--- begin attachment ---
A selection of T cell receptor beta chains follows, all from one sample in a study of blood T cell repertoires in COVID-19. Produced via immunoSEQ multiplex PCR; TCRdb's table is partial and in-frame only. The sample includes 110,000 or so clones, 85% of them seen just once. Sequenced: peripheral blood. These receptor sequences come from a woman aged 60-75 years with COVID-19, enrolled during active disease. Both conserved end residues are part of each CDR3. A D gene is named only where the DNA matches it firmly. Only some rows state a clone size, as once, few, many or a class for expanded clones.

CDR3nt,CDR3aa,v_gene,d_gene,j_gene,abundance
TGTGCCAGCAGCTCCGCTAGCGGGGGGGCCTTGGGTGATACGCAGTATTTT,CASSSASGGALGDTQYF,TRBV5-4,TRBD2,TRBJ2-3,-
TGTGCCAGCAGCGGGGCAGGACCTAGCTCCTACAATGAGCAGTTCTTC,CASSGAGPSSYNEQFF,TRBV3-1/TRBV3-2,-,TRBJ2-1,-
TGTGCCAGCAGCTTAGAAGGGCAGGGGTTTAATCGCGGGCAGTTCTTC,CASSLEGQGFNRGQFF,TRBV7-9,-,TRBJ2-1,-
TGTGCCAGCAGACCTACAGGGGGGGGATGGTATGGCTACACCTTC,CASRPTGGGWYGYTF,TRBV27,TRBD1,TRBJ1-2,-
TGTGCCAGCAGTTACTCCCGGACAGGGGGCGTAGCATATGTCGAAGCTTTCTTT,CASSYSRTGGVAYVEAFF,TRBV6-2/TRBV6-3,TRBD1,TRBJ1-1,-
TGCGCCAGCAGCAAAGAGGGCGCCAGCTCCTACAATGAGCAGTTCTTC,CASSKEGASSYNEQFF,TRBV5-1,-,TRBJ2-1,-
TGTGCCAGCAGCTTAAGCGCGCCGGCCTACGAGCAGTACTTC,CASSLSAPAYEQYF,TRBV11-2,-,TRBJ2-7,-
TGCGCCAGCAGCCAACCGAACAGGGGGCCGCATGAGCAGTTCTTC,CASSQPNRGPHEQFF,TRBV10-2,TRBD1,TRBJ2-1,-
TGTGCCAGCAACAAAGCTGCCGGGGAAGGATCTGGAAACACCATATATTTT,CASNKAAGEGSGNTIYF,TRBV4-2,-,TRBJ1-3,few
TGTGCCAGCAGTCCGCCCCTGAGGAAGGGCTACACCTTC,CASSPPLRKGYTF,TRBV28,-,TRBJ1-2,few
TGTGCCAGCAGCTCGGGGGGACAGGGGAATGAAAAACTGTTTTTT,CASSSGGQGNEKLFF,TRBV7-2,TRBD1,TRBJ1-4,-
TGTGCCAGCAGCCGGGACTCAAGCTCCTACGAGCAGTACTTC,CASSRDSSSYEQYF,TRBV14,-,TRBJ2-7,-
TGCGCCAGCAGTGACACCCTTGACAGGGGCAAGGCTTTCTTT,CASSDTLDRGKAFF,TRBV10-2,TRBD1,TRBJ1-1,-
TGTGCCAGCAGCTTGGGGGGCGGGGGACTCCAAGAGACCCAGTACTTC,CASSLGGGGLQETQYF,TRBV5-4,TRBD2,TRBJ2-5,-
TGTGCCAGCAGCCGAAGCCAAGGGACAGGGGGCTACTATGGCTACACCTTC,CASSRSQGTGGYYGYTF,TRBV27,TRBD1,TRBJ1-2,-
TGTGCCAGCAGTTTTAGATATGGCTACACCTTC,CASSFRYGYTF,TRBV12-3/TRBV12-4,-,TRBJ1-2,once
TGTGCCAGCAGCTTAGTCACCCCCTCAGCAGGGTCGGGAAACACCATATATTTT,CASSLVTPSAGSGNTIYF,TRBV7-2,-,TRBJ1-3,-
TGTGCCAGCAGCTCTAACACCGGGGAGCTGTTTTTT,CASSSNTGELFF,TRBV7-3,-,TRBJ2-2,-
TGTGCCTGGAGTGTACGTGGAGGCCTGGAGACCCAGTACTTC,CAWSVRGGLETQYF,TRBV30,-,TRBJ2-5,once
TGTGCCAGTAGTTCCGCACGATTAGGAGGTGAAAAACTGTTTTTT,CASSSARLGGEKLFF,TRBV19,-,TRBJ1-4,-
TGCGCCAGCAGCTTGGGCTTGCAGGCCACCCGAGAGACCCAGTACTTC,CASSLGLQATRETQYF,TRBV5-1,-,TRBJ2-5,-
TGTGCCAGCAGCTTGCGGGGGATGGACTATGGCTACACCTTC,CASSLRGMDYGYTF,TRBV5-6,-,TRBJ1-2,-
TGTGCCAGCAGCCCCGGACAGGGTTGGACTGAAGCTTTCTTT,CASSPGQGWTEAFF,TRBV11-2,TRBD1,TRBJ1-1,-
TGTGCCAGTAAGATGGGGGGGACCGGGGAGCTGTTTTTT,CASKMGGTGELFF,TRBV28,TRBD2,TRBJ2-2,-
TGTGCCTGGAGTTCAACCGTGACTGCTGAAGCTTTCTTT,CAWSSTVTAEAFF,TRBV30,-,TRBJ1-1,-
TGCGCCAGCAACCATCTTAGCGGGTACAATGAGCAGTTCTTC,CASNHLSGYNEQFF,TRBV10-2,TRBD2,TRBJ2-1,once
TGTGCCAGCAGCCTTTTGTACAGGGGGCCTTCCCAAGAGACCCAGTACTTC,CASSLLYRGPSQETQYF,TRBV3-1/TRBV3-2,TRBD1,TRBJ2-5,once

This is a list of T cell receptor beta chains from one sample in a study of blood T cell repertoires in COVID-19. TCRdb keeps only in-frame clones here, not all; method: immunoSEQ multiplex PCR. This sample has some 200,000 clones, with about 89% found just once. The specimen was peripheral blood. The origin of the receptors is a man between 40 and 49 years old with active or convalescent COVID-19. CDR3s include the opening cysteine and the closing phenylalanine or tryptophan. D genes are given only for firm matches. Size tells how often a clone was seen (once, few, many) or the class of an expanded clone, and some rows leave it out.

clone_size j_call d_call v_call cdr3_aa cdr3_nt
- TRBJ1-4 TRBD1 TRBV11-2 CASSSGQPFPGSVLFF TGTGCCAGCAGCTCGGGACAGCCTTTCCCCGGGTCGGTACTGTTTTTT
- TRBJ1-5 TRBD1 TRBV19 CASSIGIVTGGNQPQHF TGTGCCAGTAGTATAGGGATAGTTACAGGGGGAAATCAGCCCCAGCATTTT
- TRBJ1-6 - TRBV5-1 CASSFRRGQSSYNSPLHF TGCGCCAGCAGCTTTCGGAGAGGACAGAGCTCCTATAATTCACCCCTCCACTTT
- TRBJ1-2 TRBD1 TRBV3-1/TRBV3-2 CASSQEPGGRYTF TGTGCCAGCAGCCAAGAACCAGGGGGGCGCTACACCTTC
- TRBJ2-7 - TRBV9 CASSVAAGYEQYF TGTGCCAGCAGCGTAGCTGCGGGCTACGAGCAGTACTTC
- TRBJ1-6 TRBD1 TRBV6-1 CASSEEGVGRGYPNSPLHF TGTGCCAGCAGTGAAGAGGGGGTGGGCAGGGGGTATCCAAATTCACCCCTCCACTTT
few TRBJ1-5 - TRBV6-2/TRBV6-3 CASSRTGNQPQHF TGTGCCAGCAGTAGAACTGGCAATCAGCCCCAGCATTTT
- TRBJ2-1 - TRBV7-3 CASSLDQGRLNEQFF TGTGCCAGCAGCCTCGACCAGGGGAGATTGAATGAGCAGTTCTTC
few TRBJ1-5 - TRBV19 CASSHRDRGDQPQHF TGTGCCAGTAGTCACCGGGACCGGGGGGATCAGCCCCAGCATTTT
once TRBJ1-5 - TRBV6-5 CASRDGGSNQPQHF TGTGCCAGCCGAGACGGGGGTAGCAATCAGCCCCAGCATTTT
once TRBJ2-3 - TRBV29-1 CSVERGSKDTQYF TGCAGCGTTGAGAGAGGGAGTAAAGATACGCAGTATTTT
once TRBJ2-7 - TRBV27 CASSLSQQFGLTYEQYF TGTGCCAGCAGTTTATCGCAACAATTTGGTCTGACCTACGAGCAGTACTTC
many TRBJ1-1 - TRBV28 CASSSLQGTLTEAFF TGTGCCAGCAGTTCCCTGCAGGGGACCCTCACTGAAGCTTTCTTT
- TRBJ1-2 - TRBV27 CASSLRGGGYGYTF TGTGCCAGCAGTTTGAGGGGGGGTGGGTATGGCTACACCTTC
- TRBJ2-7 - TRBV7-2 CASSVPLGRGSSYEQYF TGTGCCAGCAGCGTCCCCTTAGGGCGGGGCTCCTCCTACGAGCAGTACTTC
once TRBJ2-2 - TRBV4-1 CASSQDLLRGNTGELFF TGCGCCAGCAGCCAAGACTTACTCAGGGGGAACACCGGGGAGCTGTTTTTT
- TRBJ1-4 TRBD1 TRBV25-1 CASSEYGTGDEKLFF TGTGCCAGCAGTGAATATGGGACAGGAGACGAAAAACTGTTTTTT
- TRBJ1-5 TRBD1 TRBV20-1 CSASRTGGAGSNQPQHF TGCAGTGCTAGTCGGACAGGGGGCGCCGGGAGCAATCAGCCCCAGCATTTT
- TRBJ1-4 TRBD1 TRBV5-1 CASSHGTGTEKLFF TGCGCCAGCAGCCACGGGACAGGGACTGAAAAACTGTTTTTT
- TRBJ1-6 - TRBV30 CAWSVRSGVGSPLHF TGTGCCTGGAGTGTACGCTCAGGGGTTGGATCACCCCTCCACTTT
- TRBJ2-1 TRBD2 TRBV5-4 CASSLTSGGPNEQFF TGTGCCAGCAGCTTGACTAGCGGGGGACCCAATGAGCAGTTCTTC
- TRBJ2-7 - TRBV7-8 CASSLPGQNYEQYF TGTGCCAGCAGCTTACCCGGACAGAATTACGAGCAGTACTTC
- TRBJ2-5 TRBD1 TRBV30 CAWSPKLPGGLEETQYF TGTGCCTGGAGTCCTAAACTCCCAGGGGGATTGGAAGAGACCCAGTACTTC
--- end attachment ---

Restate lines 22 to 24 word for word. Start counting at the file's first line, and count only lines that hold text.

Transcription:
TGTGCCAGTAGTTCCGCACGATTAGGAGGTGAAAAACTGTTTTTT,CASSSARLGGEKLFF,TRBV19,-,TRBJ1-4,-
TGCGCCAGCAGCTTGGGCTTGCAGGCCACCCGAGAGACCCAGTACTTC,CASSLGLQATRETQYF,TRBV5-1,-,TRBJ2-5,-
TGTGCCAGCAGCTTGCGGGGGATGGACTATGGCTACACCTTC,CASSLRGMDYGYTF,TRBV5-6,-,TRBJ1-2,-